Don’t be. I know I jest a fair amount (with the *opening sentence*) but I appreciate things like this because it shows a few things; I’m not perfect and make mistakes on a horrifically frequent basis, I am no longer (or as of tomorrow, will be no longer) displaying false information, and I feel happy knowing that someone else is reading these posts. Especially being someone who themselves run a Formula One blog. How cool is that. Other in-the-know people are reading me. And introducing me to new content elsewhere. I think that’s bloomin’ marvelous. ๐Ÿ™‚

  • This is slightly cross-posted because I edited the comment Duncan responded to while he was responding, and then responded again, obviously. As am I…

    In MotoGP the types of tyres are even displayed on a caption during the race (I think they are declared before the race begins). Obviously they donโ€™t have tyre changes there, but this is certainly something F1 should look at to make this information more easily digestible instead of leaving the fans scratching their heads yet again.

    I totally agree. They may not know in advance what tyre a driver is going to change to, and as with McLaren, they may not know until the car is ready leave the pit box. But, they have spotters in the pitlane and they have, or should have, the greatest insight to this kind of thing than any other person or entity at the race. Surely they must, it’s their job to.

    Therefore I, like you, don’t understand why all this information isn’t published. Autosport do a reasonable job at publishing lots of geeky info like this, but their method is simply horrible for a whole variety of reasons. Readability, search-ability etc… It’s just horrible for a reader. FOM is okay, but limited.

    Edit: I’m having a real geeky moment right now and am thinking of searching for and registering a domain. Maybe OllieDoesF1StatsBetterThanF1.com? /Edit

    I will never claim to be awesome, but at least I make an attempt. The FIA doesn’t even have to think to publish this sort of stuff, they just have to copy-and-paste, hit ‘Upload’ and enjoy a nice cup of tea. In fact, they could automate it, live. Yes, live!

    Ditto to FOM as well. I am impressed with what FOM do though in this regard, and assume they run from the FIA’s stats (or a combination with LG, and I assume the FIA do the same, but it wouldn’t surprise me if the FIA had their own timing system separate from what we see on the TV, it just wouldn’t surprise me in the slightest).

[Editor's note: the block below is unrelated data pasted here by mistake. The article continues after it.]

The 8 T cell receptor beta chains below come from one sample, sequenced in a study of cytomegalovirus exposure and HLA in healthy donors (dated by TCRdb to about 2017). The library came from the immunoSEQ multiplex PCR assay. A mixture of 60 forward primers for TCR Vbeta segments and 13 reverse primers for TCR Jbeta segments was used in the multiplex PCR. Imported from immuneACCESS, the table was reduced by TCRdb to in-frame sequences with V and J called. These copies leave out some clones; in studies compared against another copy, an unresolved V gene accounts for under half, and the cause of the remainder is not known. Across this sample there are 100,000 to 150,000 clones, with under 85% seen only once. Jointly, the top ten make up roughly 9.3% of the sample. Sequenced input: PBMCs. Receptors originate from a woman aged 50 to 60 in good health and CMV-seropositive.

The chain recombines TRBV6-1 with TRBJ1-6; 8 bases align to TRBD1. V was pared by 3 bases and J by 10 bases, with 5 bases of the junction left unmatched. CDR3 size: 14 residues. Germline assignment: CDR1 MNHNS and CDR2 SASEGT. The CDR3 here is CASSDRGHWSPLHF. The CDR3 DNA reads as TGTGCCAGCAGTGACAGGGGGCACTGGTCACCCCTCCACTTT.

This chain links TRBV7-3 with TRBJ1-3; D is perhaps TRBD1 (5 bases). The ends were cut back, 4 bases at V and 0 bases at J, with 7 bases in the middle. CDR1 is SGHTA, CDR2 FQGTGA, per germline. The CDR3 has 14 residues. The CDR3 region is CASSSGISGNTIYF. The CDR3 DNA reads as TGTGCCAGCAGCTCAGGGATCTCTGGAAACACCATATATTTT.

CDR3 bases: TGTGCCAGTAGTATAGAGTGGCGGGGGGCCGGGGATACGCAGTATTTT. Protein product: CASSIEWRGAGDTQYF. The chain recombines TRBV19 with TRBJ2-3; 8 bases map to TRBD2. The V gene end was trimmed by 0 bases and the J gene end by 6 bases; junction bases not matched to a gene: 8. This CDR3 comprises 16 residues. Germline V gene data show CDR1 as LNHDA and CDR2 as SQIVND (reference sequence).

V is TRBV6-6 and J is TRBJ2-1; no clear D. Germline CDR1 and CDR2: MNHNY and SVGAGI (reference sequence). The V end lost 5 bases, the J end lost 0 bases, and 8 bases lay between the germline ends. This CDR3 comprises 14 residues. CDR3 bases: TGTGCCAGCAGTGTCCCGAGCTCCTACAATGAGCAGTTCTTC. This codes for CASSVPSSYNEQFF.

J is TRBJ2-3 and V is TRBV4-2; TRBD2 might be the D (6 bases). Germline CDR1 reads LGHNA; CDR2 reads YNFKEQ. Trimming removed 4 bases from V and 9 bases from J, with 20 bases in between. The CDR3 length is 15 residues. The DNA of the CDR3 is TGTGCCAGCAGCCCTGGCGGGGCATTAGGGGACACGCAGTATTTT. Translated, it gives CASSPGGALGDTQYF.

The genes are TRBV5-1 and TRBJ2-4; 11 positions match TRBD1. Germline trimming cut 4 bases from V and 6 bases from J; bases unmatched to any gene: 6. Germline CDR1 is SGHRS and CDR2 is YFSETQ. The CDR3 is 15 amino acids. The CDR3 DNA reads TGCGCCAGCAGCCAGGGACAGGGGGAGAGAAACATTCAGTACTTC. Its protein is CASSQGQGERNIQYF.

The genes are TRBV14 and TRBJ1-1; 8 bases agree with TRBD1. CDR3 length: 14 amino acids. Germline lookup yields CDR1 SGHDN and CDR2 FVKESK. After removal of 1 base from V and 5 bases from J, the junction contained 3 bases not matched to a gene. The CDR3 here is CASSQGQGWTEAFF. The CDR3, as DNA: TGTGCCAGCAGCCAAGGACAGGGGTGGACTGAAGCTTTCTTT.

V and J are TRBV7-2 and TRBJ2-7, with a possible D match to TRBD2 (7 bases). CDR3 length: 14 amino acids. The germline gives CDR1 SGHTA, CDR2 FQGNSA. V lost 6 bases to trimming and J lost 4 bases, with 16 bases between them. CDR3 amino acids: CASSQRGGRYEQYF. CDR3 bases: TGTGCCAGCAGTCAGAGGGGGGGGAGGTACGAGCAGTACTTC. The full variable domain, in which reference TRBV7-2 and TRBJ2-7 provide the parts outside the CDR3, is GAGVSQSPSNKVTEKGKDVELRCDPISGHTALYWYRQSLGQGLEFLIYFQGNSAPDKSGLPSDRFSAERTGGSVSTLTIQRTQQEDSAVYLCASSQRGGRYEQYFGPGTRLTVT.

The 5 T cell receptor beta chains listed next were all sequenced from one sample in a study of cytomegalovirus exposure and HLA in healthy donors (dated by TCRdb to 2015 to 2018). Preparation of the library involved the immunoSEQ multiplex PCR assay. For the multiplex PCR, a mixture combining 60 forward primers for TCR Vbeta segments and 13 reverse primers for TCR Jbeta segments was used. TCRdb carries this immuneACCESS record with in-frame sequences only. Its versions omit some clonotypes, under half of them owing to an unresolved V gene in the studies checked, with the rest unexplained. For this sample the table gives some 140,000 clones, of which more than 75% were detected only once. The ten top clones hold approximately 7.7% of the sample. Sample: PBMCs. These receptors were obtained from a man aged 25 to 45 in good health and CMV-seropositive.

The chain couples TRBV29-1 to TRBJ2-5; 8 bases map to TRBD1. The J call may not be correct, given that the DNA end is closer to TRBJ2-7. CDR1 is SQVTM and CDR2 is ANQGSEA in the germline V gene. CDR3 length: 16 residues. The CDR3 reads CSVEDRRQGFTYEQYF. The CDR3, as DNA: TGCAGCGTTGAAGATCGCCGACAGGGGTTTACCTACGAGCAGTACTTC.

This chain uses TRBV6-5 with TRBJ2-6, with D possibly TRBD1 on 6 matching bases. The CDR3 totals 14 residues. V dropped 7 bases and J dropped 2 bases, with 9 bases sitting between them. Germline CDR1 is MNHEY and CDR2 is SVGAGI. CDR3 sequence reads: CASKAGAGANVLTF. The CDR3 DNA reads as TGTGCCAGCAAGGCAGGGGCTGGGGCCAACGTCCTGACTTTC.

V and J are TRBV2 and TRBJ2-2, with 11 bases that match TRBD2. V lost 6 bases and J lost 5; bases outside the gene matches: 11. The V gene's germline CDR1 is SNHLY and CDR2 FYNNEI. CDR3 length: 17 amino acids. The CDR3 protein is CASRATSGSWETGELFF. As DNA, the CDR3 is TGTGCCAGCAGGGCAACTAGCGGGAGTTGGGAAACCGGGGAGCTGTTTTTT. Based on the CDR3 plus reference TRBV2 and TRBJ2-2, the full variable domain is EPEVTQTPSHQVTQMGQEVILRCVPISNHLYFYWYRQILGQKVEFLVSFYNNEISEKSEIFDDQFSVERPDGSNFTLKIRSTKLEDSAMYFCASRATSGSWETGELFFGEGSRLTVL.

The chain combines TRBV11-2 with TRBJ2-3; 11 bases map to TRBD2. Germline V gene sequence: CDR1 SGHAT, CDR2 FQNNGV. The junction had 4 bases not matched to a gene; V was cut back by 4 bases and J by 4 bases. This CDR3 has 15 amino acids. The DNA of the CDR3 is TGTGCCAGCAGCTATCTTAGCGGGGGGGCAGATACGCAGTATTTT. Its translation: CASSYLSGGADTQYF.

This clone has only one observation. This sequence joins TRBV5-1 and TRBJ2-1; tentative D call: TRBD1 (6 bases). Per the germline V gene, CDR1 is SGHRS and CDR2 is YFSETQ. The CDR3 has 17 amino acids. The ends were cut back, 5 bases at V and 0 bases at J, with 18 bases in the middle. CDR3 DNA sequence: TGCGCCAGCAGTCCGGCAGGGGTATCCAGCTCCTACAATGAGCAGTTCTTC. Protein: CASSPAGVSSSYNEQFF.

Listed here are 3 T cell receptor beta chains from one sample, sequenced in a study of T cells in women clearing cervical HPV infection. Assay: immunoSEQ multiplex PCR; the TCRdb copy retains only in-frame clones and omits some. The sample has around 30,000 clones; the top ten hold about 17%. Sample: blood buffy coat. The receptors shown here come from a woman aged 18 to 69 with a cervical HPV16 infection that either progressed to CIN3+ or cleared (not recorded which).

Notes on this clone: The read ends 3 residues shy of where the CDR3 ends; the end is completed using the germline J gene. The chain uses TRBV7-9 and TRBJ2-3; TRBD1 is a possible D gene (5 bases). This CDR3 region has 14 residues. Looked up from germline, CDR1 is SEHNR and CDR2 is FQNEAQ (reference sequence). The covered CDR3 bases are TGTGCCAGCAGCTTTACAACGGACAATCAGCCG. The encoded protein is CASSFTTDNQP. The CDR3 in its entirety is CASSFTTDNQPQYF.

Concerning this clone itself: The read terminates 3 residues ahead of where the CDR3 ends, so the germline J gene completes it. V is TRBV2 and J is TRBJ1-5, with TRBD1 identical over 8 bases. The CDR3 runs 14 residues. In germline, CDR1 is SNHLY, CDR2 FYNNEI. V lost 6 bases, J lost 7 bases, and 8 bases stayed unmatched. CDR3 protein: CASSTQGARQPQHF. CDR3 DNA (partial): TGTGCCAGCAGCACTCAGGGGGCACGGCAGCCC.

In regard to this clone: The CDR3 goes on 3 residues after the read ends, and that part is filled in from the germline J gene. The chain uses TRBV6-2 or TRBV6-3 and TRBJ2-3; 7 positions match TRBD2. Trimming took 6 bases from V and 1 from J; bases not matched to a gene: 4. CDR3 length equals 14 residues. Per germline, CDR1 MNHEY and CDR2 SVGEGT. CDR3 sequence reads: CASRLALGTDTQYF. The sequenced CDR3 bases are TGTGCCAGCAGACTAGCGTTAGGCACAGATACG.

If my wild assumption is right, then I wonder why the FIA are allowing FOM to publish information in a much more user-friendly and readable way than they do themselves (I admit I have not read the PDF linked to in the previous comment yet, I just checked out F1.com).

  • Personally, I think the FIA should publish them. They must observe which tyres the drivers are on to make sure they all use each type of tyre, so they ought to just bung it up on the website. {Duncan Stephen – 4 comments ago}

    The FIA know which compound each driver is on at a given time because of the barcode system. Whenever a driver leaves the pitlane, the unique identifier tells the system not only what compound a tyre is, but whether it’s been used before (to check that teams are using the correct number of tyre sets or fewer). So the FIA even knows whether new or scrubbed versions of tyres are being used. In conjunction with the timing system, it should even be able to work out how many laps each set did.

    It would be easy for the FIA to publish this information – but then it would be easy for it to publish the Hungarian GP post-race information within four weeks of the race occurring, and it didn’t manage that either…

  • Ditto to FOM as well. I am impressed with what FOM do though in this regard, and assume they run from the FIAโ€™s stats (or a combination with LG, and I assume the FIA do the same, but it wouldnโ€™t surprise me if the FIA had their own timing system separate from what we see on the TV, it just wouldnโ€™t surprise me in the slightest). {Oliver White – 3 comments ago}

    The LG timing system is identical to the one seen on-screen (though not, for some reason, the one on the internet – that may be using a connected system), which is why whenever we can’t see it on-screen, we get told by the commentators that it’s gone down through the pit lane too.